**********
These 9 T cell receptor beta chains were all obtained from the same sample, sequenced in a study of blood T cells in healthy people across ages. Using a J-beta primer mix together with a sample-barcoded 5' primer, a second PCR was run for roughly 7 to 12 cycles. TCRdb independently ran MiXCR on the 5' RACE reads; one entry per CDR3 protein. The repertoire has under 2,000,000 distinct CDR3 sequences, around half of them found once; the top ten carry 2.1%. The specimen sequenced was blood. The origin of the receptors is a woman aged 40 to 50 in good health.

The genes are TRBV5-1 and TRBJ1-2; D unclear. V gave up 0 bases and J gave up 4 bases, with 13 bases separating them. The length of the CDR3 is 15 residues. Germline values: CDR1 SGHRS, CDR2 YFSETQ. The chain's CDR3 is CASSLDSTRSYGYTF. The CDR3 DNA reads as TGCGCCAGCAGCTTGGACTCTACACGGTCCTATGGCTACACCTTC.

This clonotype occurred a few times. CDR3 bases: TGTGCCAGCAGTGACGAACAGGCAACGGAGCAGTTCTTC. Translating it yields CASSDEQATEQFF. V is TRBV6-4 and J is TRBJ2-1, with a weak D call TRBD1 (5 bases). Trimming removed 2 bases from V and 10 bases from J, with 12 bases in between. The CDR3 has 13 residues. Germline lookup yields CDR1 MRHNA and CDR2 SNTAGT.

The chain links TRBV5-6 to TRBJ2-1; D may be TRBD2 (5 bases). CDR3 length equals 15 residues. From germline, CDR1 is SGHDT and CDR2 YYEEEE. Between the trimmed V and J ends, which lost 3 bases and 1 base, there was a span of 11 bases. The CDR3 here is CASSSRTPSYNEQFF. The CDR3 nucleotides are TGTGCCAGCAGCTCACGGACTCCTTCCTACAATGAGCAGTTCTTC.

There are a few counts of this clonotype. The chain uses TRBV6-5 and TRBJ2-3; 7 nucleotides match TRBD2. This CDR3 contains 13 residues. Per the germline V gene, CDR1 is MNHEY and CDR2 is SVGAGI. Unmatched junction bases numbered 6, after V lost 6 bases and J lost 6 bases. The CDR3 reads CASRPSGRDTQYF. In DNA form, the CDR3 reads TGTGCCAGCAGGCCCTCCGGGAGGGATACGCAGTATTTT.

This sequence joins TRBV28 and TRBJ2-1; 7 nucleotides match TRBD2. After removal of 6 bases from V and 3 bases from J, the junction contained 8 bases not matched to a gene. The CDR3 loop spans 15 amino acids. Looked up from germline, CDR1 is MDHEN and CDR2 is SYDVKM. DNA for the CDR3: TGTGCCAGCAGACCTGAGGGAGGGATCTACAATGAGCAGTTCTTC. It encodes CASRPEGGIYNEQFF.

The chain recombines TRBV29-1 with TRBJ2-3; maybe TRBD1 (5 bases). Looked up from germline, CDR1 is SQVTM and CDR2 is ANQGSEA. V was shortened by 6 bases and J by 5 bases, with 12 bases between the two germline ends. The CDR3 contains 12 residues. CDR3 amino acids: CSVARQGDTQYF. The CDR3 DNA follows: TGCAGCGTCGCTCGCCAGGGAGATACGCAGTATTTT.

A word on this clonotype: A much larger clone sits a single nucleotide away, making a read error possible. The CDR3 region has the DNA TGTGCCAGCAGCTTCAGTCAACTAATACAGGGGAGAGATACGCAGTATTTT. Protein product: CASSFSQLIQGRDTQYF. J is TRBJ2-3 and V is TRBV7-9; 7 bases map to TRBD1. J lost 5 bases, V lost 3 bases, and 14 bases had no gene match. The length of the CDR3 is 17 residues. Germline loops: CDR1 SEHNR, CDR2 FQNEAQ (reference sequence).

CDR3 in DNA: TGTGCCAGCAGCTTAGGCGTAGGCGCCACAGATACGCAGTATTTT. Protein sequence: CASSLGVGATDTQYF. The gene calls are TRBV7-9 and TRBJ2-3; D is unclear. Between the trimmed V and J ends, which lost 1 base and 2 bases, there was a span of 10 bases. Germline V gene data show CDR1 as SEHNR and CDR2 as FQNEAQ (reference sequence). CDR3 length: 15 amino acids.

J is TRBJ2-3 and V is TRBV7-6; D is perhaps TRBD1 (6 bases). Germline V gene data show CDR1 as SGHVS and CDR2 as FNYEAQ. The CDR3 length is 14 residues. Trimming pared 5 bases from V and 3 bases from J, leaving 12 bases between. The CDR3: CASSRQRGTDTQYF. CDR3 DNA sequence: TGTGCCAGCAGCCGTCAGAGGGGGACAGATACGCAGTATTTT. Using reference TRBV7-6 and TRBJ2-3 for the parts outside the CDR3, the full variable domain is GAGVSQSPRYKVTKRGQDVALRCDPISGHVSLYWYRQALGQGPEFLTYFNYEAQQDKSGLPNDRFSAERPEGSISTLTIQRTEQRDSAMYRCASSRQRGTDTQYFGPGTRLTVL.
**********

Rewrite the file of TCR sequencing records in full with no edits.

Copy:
These 9 T cell receptor beta chains were all obtained from the same sample, sequenced in a study of blood T cells in healthy people across ages. Using a J-beta primer mix together with a sample-barcoded 5' primer, a second PCR was run for roughly 7 to 12 cycles. TCRdb independently ran MiXCR on the 5' RACE reads; one entry per CDR3 protein. The repertoire has under 2,000,000 distinct CDR3 sequences, around half of them found once; the top ten carry 2.1%. The specimen sequenced was blood. The origin of the receptors is a woman aged 40 to 50 in good health.

The genes are TRBV5-1 and TRBJ1-2; D unclear. V gave up 0 bases and J gave up 4 bases, with 13 bases separating them. The length of the CDR3 is 15 residues. Germline values: CDR1 SGHRS, CDR2 YFSETQ. The chain's CDR3 is CASSLDSTRSYGYTF. The CDR3 DNA reads as TGCGCCAGCAGCTTGGACTCTACACGGTCCTATGGCTACACCTTC.

This clonotype occurred a few times. CDR3 bases: TGTGCCAGCAGTGACGAACAGGCAACGGAGCAGTTCTTC. Translating it yields CASSDEQATEQFF. V is TRBV6-4 and J is TRBJ2-1, with a weak D call TRBD1 (5 bases). Trimming removed 2 bases from V and 10 bases from J, with 12 bases in between. The CDR3 has 13 residues. Germline lookup yields CDR1 MRHNA and CDR2 SNTAGT.

The chain links TRBV5-6 to TRBJ2-1; D may be TRBD2 (5 bases). CDR3 length equals 15 residues. From germline, CDR1 is SGHDT and CDR2 YYEEEE. Between the trimmed V and J ends, which lost 3 bases and 1 base, there was a span of 11 bases. The CDR3 here is CASSSRTPSYNEQFF. The CDR3 nucleotides are TGTGCCAGCAGCTCACGGACTCCTTCCTACAATGAGCAGTTCTTC.

There are a few counts of this clonotype. The chain uses TRBV6-5 and TRBJ2-3; 7 nucleotides match TRBD2. This CDR3 contains 13 residues. Per the germline V gene, CDR1 is MNHEY and CDR2 is SVGAGI. Unmatched junction bases numbered 6, after V lost 6 bases and J lost 6 bases. The CDR3 reads CASRPSGRDTQYF. In DNA form, the CDR3 reads TGTGCCAGCAGGCCCTCCGGGAGGGATACGCAGTATTTT.

This sequence joins TRBV28 and TRBJ2-1; 7 nucleotides match TRBD2. After removal of 6 bases from V and 3 bases from J, the junction contained 8 bases not matched to a gene. The CDR3 loop spans 15 amino acids. Looked up from germline, CDR1 is MDHEN and CDR2 is SYDVKM. DNA for the CDR3: TGTGCCAGCAGACCTGAGGGAGGGATCTACAATGAGCAGTTCTTC. It encodes CASRPEGGIYNEQFF.

The chain recombines TRBV29-1 with TRBJ2-3; maybe TRBD1 (5 bases). Looked up from germline, CDR1 is SQVTM and CDR2 is ANQGSEA. V was shortened by 6 bases and J by 5 bases, with 12 bases between the two germline ends. The CDR3 contains 12 residues. CDR3 amino acids: CSVARQGDTQYF. The CDR3 DNA follows: TGCAGCGTCGCTCGCCAGGGAGATACGCAGTATTTT.

A word on this clonotype: A much larger clone sits a single nucleotide away, making a read error possible. The CDR3 region has the DNA TGTGCCAGCAGCTTCAGTCAACTAATACAGGGGAGAGATACGCAGTATTTT. Protein product: CASSFSQLIQGRDTQYF. J is TRBJ2-3 and V is TRBV7-9; 7 bases map to TRBD1. J lost 5 bases, V lost 3 bases, and 14 bases had no gene match. The length of the CDR3 is 17 residues. Germline loops: CDR1 SEHNR, CDR2 FQNEAQ (reference sequence).

CDR3 in DNA: TGTGCCAGCAGCTTAGGCGTAGGCGCCACAGATACGCAGTATTTT. Protein sequence: CASSLGVGATDTQYF. The gene calls are TRBV7-9 and TRBJ2-3; D is unclear. Between the trimmed V and J ends, which lost 1 base and 2 bases, there was a span of 10 bases. Germline V gene data show CDR1 as SEHNR and CDR2 as FQNEAQ (reference sequence). CDR3 length: 15 amino acids.

J is TRBJ2-3 and V is TRBV7-6; D is perhaps TRBD1 (6 bases). Germline V gene data show CDR1 as SGHVS and CDR2 as FNYEAQ. The CDR3 length is 14 residues. Trimming pared 5 bases from V and 3 bases from J, leaving 12 bases between. The CDR3: CASSRQRGTDTQYF. CDR3 DNA sequence: TGTGCCAGCAGCCGTCAGAGGGGGACAGATACGCAGTATTTT. Using reference TRBV7-6 and TRBJ2-3 for the parts outside the CDR3, the full variable domain is GAGVSQSPRYKVTKRGQDVALRCDPISGHVSLYWYRQALGQGPEFLTYFNYEAQQDKSGLPNDRFSAERPEGSISTLTIQRTEQRDSAMYRCASSRQRGTDTQYFGPGTRLTVL.